rabbitELITEtrail athlete, Jake Jackson competed for Team USA in the 24 Hour World Championships last month! Read all about his incredible experience and an amazing top 10 finish!
Life and ultra running share many similarities. If you're not very good at adapting to problems thrown at you, you'll never be very good at either one.
I was fortunate enough to be selected to run for team USA at the 2019 IAU 24 Hour World Championships in Albi France, held on October 26th. My qualifying distance of 157.589, run at last years Desert Solstice, placed me in the number 3 spot on the men's team consisting of Olivier LeBlond, Rich Riopel, Steve Slaby, Harvey Lewis and Greg Armstrong.
Both the US men's and women's teams were comprised of some the the best ultra runners in the world and I was feeling extremely under experienced compared to my teammates. My training leading up to the race had been going well and as the race day closed my confidence grew. Experienced or not, it was only running and I knew how to do that.
After a long flight out of LAX the family and I settled into one of the host hotels, Grand Hotel d' Orleans. Jet lag was nothing I had ever dealt with so I was happy to arrive a few days early. We had one day of team meetings, team photos, and sightseeing. Then, the Friday before the race, the 45 teams from all around the world gathered for a opening ceremony parade starting from the Sainte Cecile Cathedral and ending at The Grand Theatre. While the town of Albi isn't very big, it has a rich history and is quite beautiful.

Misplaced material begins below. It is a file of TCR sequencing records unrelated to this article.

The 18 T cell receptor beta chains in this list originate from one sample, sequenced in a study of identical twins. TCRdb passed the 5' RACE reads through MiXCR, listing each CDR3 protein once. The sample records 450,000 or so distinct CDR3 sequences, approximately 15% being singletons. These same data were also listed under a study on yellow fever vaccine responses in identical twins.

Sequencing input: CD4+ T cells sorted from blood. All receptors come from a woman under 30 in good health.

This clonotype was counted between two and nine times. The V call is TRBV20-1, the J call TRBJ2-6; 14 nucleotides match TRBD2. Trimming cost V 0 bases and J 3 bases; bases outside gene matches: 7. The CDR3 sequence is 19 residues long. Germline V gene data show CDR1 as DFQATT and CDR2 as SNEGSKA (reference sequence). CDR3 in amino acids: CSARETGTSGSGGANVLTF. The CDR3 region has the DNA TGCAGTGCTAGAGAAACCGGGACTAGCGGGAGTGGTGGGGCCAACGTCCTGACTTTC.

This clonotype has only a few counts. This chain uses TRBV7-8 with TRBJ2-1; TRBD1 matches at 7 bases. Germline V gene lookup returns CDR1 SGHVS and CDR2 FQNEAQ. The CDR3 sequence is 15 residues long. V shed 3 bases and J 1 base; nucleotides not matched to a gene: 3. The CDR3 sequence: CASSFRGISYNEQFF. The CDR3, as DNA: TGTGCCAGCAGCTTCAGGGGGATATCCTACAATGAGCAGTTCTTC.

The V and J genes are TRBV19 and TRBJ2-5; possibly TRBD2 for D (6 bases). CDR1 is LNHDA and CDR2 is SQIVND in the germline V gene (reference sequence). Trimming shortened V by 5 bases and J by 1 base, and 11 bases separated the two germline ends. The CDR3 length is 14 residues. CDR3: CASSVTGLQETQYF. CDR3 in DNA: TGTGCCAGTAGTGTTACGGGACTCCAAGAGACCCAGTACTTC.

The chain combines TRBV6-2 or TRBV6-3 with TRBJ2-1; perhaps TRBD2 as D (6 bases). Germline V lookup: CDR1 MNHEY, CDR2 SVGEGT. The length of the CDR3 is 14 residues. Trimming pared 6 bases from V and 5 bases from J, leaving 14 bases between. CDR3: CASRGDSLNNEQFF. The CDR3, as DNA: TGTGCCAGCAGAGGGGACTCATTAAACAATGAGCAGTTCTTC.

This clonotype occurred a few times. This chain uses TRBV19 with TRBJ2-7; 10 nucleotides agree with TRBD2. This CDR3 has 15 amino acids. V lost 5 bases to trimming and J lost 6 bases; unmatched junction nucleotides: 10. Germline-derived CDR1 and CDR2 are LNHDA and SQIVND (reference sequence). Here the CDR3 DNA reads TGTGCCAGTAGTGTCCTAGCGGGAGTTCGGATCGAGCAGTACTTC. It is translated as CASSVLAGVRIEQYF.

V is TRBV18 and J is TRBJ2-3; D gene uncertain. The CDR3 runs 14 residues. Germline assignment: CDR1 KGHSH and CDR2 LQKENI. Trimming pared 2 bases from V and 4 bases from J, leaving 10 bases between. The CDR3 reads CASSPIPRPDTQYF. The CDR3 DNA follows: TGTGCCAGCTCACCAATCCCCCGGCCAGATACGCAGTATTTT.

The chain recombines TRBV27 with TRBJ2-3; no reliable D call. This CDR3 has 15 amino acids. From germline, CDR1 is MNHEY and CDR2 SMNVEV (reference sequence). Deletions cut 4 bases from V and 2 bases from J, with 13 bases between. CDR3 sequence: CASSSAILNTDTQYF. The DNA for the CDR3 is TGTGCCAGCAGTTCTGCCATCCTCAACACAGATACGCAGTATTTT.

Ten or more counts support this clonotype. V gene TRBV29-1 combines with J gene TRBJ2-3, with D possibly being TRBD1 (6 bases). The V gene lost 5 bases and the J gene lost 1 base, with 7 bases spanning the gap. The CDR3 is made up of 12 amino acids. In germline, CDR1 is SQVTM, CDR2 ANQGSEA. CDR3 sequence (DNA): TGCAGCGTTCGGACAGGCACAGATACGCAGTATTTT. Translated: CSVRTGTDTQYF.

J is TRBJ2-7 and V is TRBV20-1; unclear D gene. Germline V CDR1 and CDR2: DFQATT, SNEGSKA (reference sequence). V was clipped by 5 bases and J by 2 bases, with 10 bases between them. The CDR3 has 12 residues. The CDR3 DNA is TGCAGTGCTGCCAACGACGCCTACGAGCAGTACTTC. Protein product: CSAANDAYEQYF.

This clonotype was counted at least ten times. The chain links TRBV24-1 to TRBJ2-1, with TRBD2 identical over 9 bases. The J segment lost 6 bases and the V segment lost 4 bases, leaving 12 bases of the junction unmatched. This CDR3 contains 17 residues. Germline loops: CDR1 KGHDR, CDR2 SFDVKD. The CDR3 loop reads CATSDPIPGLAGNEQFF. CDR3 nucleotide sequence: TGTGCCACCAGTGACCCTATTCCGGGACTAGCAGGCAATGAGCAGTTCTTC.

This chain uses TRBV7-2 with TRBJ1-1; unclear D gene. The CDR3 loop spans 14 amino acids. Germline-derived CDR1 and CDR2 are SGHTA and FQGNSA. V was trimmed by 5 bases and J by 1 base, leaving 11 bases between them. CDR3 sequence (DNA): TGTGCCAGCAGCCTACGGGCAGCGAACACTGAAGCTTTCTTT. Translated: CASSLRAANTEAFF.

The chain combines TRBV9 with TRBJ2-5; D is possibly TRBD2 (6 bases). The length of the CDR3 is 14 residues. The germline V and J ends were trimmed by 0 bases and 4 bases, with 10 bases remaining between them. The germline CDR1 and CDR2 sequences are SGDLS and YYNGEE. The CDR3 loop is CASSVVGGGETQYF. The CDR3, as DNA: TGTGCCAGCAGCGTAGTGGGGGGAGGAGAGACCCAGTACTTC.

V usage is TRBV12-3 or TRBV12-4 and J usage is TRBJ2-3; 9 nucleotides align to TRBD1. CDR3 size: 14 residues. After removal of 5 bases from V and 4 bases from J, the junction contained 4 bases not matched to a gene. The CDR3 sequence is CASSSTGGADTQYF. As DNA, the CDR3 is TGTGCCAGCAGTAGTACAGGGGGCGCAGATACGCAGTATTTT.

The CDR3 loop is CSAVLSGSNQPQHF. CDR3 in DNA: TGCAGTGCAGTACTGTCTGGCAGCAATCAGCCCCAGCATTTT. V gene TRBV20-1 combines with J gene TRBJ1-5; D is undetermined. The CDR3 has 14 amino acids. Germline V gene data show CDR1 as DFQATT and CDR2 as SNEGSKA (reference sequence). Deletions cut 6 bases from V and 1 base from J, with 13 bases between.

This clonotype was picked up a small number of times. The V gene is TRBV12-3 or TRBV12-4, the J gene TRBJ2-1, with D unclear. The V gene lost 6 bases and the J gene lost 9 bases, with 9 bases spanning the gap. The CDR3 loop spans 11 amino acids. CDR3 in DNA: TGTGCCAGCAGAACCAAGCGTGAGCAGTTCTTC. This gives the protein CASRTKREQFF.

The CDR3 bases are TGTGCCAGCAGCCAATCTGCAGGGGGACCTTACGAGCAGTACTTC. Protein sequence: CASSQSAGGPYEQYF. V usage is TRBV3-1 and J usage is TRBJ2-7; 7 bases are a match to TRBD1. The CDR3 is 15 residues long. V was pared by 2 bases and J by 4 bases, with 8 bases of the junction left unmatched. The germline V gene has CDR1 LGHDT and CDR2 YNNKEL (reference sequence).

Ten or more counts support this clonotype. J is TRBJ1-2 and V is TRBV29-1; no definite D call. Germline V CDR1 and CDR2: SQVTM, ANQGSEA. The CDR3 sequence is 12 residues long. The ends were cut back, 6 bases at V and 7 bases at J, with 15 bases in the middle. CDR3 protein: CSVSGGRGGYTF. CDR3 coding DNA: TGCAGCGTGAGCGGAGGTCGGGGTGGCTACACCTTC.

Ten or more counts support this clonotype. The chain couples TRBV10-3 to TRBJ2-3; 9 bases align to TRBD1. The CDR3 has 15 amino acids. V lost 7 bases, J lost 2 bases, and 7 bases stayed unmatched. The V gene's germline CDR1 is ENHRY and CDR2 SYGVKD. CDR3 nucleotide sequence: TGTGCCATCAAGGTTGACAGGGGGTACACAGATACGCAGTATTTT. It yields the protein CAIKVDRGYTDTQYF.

The race started the following day at 10am under clear, cool skies. The coaches, crew and athletes frantically got the aid tent prepared and before long the race was starting. The plan prior to the race was to have my wife Missy crew me while the kids were looked after by my mother-in-law. Unfortunately my mother-in-law fell ill before our flight and couldn't make the trip leaving me without a designated crew. We got word the day before the race that only a handful of passes were to be given to each team limiting the amount of crew available. Thankfully Camille Herron's husband Conor offered to crew the both of us so things were set.
The few moments before the starting gun was sounded I had an overwhelming feeling of pride to be wearing the American flag on my chest and to be able to represent our country, on the highest level of this sport, was all too surreal.
The race takes place on a looped 1500 meter course. 400 meters on the track inside the Albigeois Sports Stadium, the rest on a slightly uneven blacktop and concrete surface around the stadiums perimeter. We started on the opposite side of the stadium so getting to run past the crowds and all of the aid tents only added to the electricity.
My nutrition plan was to take one Spring Energy gel every 30 minutes and consume one bottle of water mixed with Spring Electroride every hour. The first 6 hours went off without a hitch averaging 8 minute miles and feeling very comfortable with my effort. Conor was putting one of each of the two gels types into the pocket of my Orange Mud handheld which made hand offs at the aid tent flawless. Every 30 minutes it was consume gel, drink fluids and drop bottle a lap later.
The day started to warm and I noticed quite a few runners using ice bandannas but there was a nice breeze and I wasn't sweating nearly at all so I continued on without needing any extra cooling. There were two stations set up along the course that had tubs filled with cold water and sponges so I'd occasionally dip my hat or hands into it to clean my face and stay cool.